1. Be a good tenant

It’s so basic to sound business practices, but it bears repeating, particularly when you’re dealing with individuals and other small business owners. Resolve issues along the way as amicably as possible -it all comes back to you in the end.

2. Start early and understand your options

Particularly in a very tight commercial real estate market, you’ve got to allow at least 9-12 months for the process to play out. It can take several months to research your alternatives, open up negotiations with prospective landlords (especially concerning tenant improvements), and then come back to your current landlord. And you’ll want to allow 2-4 months if you have to plan a move (assuming you’re an SMBE like us).

3. Understand your market, and particularly concessions that new tenants can extract.

While market rental rates are important to understand, there are a number of other considerations new tenants may enjoy, including tenant improvements, rent holidays, and other benefits.

Understanding these will not only give you a sense for what you might expect if you go elsewhere, but it can also help you negotiate your current renewal. Why shouldn’t you enjoy at least part of those benefits on the renewal?

4. Consult with (if not retain) a broker.

I’m a big believer in at least talking to experts in a field, and I generally recommend using them to represent you in a lease negotiation. Depending on the size of your business, this can represent anywhere from a $350k to a multi-million obligation over a 3-5 year period.

Brokers can give you a sense for the market, current conditions, and offer other valuable input. Face it -while you may know your business better than anyone, you’re probably not an expert in commercial real estate.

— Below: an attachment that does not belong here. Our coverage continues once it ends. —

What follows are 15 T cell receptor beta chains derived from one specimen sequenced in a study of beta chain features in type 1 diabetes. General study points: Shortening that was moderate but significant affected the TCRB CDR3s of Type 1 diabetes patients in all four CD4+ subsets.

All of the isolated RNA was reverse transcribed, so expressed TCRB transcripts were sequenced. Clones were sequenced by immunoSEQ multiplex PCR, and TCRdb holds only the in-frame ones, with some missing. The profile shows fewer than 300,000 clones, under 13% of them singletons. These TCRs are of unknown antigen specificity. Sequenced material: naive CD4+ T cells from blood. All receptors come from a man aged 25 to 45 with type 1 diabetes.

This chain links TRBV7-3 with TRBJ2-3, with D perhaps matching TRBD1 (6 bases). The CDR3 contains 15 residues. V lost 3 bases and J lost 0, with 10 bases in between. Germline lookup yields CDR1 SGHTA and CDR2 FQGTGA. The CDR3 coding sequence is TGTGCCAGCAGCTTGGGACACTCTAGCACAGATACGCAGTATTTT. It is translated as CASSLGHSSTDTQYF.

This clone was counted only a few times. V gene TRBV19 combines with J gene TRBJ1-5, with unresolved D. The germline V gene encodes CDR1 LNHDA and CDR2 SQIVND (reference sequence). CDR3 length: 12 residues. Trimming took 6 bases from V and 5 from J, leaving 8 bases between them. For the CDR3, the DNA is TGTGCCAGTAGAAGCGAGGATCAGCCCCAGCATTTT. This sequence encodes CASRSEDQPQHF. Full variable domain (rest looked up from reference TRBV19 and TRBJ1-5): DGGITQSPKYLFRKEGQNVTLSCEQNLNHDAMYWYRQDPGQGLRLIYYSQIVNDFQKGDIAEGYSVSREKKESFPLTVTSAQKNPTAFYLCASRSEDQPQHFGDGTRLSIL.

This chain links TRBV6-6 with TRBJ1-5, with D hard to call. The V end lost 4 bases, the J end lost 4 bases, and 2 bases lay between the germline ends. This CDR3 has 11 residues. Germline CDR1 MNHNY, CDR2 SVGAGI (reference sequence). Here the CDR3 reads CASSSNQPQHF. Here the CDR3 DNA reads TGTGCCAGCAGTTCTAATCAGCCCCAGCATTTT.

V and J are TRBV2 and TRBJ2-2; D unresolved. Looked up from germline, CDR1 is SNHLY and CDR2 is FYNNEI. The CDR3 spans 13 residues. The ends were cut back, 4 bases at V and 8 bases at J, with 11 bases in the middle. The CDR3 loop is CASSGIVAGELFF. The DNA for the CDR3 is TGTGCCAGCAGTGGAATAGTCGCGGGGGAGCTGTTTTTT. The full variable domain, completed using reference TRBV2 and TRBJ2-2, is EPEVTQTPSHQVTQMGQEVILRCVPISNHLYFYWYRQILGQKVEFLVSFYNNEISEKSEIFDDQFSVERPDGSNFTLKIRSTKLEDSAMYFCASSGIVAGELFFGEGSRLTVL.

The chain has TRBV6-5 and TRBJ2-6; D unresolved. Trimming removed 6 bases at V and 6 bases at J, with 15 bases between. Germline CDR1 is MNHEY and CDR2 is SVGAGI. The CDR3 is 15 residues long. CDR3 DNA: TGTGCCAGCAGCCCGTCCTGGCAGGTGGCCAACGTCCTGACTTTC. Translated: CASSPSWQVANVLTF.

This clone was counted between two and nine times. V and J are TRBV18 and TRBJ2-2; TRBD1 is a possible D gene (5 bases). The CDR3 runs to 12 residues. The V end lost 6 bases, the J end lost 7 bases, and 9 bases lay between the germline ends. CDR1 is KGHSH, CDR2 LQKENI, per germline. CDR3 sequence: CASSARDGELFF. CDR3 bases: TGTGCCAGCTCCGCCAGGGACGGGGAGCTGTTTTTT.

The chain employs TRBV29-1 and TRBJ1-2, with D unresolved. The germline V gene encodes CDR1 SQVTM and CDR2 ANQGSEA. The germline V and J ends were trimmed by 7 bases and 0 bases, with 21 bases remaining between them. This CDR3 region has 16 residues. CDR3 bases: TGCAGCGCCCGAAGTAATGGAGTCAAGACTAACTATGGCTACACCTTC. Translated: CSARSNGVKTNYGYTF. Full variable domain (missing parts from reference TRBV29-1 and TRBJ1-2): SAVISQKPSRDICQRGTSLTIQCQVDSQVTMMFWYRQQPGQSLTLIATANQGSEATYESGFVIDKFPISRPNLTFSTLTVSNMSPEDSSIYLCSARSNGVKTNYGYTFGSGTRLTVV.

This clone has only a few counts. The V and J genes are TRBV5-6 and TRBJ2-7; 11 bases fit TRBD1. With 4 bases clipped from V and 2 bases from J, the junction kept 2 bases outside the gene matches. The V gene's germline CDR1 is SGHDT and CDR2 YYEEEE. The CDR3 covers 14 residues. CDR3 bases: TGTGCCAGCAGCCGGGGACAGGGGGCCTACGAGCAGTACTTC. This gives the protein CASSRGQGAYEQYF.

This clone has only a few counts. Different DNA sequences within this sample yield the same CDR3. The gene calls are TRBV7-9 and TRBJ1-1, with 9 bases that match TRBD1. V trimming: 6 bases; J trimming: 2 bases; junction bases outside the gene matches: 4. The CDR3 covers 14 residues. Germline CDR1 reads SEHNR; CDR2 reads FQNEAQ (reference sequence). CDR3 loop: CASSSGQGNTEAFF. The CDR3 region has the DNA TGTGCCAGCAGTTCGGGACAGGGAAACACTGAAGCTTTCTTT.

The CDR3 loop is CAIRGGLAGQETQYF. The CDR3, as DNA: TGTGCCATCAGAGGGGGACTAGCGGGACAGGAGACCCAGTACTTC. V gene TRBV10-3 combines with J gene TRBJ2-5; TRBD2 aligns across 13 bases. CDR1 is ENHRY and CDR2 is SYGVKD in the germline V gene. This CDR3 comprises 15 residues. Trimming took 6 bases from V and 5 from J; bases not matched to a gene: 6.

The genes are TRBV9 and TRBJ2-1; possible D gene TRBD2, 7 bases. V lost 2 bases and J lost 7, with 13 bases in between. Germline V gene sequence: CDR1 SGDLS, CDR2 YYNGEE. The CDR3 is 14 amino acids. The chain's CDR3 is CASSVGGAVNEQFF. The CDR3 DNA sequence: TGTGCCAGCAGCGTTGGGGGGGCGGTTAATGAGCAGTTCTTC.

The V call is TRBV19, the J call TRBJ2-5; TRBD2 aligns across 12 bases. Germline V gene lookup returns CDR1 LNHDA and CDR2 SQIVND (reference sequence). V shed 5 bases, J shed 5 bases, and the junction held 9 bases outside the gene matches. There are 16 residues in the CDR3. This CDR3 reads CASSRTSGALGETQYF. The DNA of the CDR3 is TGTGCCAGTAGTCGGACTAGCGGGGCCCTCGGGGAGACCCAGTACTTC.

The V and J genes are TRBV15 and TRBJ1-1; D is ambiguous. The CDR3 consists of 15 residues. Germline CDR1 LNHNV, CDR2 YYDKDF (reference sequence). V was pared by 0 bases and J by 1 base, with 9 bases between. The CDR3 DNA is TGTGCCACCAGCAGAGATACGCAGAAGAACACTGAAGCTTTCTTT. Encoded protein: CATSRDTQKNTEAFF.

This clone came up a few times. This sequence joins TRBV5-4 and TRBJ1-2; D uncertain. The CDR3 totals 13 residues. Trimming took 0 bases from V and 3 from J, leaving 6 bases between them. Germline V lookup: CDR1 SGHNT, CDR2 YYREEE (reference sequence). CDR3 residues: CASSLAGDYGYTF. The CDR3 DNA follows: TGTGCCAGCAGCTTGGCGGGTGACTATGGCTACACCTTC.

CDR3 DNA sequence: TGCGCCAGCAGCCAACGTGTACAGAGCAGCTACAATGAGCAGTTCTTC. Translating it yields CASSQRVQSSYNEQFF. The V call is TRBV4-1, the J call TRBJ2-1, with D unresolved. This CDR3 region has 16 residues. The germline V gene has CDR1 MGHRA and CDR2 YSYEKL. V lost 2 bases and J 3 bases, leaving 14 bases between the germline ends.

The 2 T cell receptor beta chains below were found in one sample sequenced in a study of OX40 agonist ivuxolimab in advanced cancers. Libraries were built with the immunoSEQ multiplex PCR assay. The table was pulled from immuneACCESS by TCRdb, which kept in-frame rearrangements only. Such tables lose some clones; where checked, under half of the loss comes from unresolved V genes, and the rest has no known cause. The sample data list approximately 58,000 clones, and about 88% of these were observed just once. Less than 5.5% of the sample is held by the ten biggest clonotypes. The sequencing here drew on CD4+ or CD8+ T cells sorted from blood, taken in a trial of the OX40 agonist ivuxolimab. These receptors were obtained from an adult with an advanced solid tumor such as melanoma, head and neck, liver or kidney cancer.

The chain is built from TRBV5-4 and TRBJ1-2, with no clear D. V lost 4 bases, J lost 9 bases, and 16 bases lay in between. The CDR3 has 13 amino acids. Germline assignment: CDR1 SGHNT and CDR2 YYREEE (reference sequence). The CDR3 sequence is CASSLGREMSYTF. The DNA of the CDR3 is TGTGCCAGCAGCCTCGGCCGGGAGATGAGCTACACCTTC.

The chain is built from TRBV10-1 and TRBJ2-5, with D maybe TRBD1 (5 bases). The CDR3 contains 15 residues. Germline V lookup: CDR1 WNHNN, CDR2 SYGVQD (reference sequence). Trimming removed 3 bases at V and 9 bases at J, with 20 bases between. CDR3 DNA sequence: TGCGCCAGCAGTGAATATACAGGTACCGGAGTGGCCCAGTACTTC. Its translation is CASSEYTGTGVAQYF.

If you are going to use a commercial real estate broker, I suggest using a tenant only representative, as they are less likely to be conflicted than brokers who may represent either side.

That being said, they are a lot like realtors in that they only get paid when a deal gets done. The good news is they are frequently paid for by the lessor, but that may affect the terms of the deal.

5. Depending on how much leverage you have, work to ‘share the savings’.

Just as you may want to avoid the headaches and costs associated with moving, your landlord may have the same interest. If you’ve been a good tenant and are paying near market rents, the last thing your landlord wants to deal with is several months of vacancy, showing the space, negotiating and paying tenant improvements, and then having to deal with an unknown. So work to value how much benefit each side is getting out of the renewal and see if you can’t find some common ground.

6. Think outside the box and understand your landlord’s situation.

Your landlord is interested in three things – the underlying value of the property, current income/cash flow from the property, and avoiding headaches. Understanding the relative importance of each can be very helpful in your negotiations.

For example, commercial property is essentially valued at a multiple of cash flow (it’s a cap rate if you want to be specific) over a period of time, with an emphasis on future cash flows. If the landlord is thinking about re-financing or selling the property in 2-3 years, she will want to boost the cash flow in that later period. This can provide you with a path to reducing your near term rental outlays in return for increasing the rent at a time when it particularly matters to the landlord.

7. Put together a spreadsheet balancing overall costs for your various rental options

Feel free to let your landlord know you’re doing this, and make sure that you’re getting all the information you need to make a balanced and informed decision.

8. Get your hands on a bunch of actual lease agreements and extensions.

This can help give you ideas for different terms that you might want to incorporate into the lease that you may not have thought of. Of course, if you have representation, you should encourage them to do this -you’d be surprised how often this is overlooked.

There are lots of resources out there for looking at sample and (even more helpful) actual, negotiated lease agreements